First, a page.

If a picture is worth a thousand words, the image of Palestinian leader Mahmoud Abbas reaching across the table to clasp hands with Israeli Prime Minister Ariel Sharon speaks volumes. Abbas looked almost professorial, with his horn-rimmed glasses and conservative business suit and tie, in stark contrast to his predecessor, Yasser Arafat. Gone were Arafat's trademark stubble, desert fatigues and keffiyeh, the checkered Arab headscarf that became all the rage among campus leftists a few years ago. And the sartorial symbolism is more than superficial.
Arafat's garb reminded everyone that he was more comfortable wielding an AK-47 than he was signing peace agreements. No matter what Arafat said with Western cameras rolling or in the presence of Bill Clinton -- who hosted Arafat 13 times, more often than any other foreign visitor to the White House during Clinton's eight years in office -- Arafat remained a street-fighting thug to his last gasp. With Arafat dead and Palestinians allowed to pick their own leader, which they did just weeks ago when they elected Abbas, perhaps peace is finally possible.
This week's meeting in Sharm el Sheik, Egypt, is the first between the Israeli head of state and the leader of the Palestinian people in nearly five years. During most of that time, the Intifada, the Palestinian uprising which has killed more than 4,000 Israelis and Palestinians over the last four years, made it impossible for any talk of peace between Israel and the Palestinians. Now, Abbas has pledged to "cease all acts of violence against all Israelis everywhere," while Sharon has promised in return to "cease all its military activity against all Palestinians everywhere." It was the kind of all-encompassing commitment on both sides unimaginable in the Arafat era.
Anyone who watched the televised summit, hosted by Egyptian President Hosni Mubarak and King Abdullah II of Jordan, immediately grasped the difference between this and previous meetings of the two parties when Arafat was at the helm. In October 2000, Arafat met at Sharm el Sheik with then Israeli Prime Minister Ehud Barak. But President Bill Clinton ran the show during that round of talks, with U.N. Secretary-General Kofi Annan present to give his imprimatur to the meeting. Nothing positive happened at the 2000 confab, despite Clinton's involvement. As The New York Times reported at the time, when the talks ended "all [Clinton] could do was read an agreement that neither Ehud Barak, the Israeli prime minister, nor Yasser Arafat, the Palestinian leader, was willing to sign, to read aloud or to answer questions about."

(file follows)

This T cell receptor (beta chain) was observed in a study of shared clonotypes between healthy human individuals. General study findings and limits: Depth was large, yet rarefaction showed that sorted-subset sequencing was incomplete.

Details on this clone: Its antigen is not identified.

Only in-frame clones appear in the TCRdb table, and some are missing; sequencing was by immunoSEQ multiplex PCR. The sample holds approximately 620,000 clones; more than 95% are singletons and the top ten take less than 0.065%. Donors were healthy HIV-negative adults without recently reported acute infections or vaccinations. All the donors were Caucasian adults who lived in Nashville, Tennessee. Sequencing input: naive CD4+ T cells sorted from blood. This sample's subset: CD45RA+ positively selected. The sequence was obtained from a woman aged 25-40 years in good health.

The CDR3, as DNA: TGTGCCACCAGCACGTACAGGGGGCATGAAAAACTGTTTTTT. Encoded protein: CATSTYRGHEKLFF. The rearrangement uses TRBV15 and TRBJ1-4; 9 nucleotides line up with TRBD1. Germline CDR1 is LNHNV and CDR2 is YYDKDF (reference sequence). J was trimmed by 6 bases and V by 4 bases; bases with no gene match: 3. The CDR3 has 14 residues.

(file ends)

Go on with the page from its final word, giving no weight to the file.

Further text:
But this week's summit seemed different. Of course the players had changed on both sides of the table. Not only was Arafat gone, but the hard-liner Sharon had replaced the moderate Barak -- yet it is Sharon who has pledged unilaterally to withdraw settlements from Gaza and parts of the West Bank. And the United States, wisely, decided to stay away and let the parties talk directly.
Still, it is too early to declare Sharm el Sheik II an unqualified success. The symbols were right -- down to the flying of the Israeli flag, something missing at the 2000 Sharm el Sheik meetings. However, symbols only go so far. Abbas has the more difficult task and the most to prove. Sharon has announced that Israel will pull back its troops from Bethlehem, Jericho and Ramallah, and lift roadblocks that make it difficult for Palestinians to travel to jobs. The Israeli public will back Sharon, so long as a new wave of violence does not ensue.
But Abbas must shut down the terrorists who operate within his territory -- especially Hamas. The terrorist organization has already said it is not bound to honor the truce declared Tuesday, which a Hamas spokesman described as a unilateral declaration by the Palestinian Authority. If Abbas fails to crack down on the terrorists, all the earnest words and brave symbolism in the world won't bring peace to this troubled region.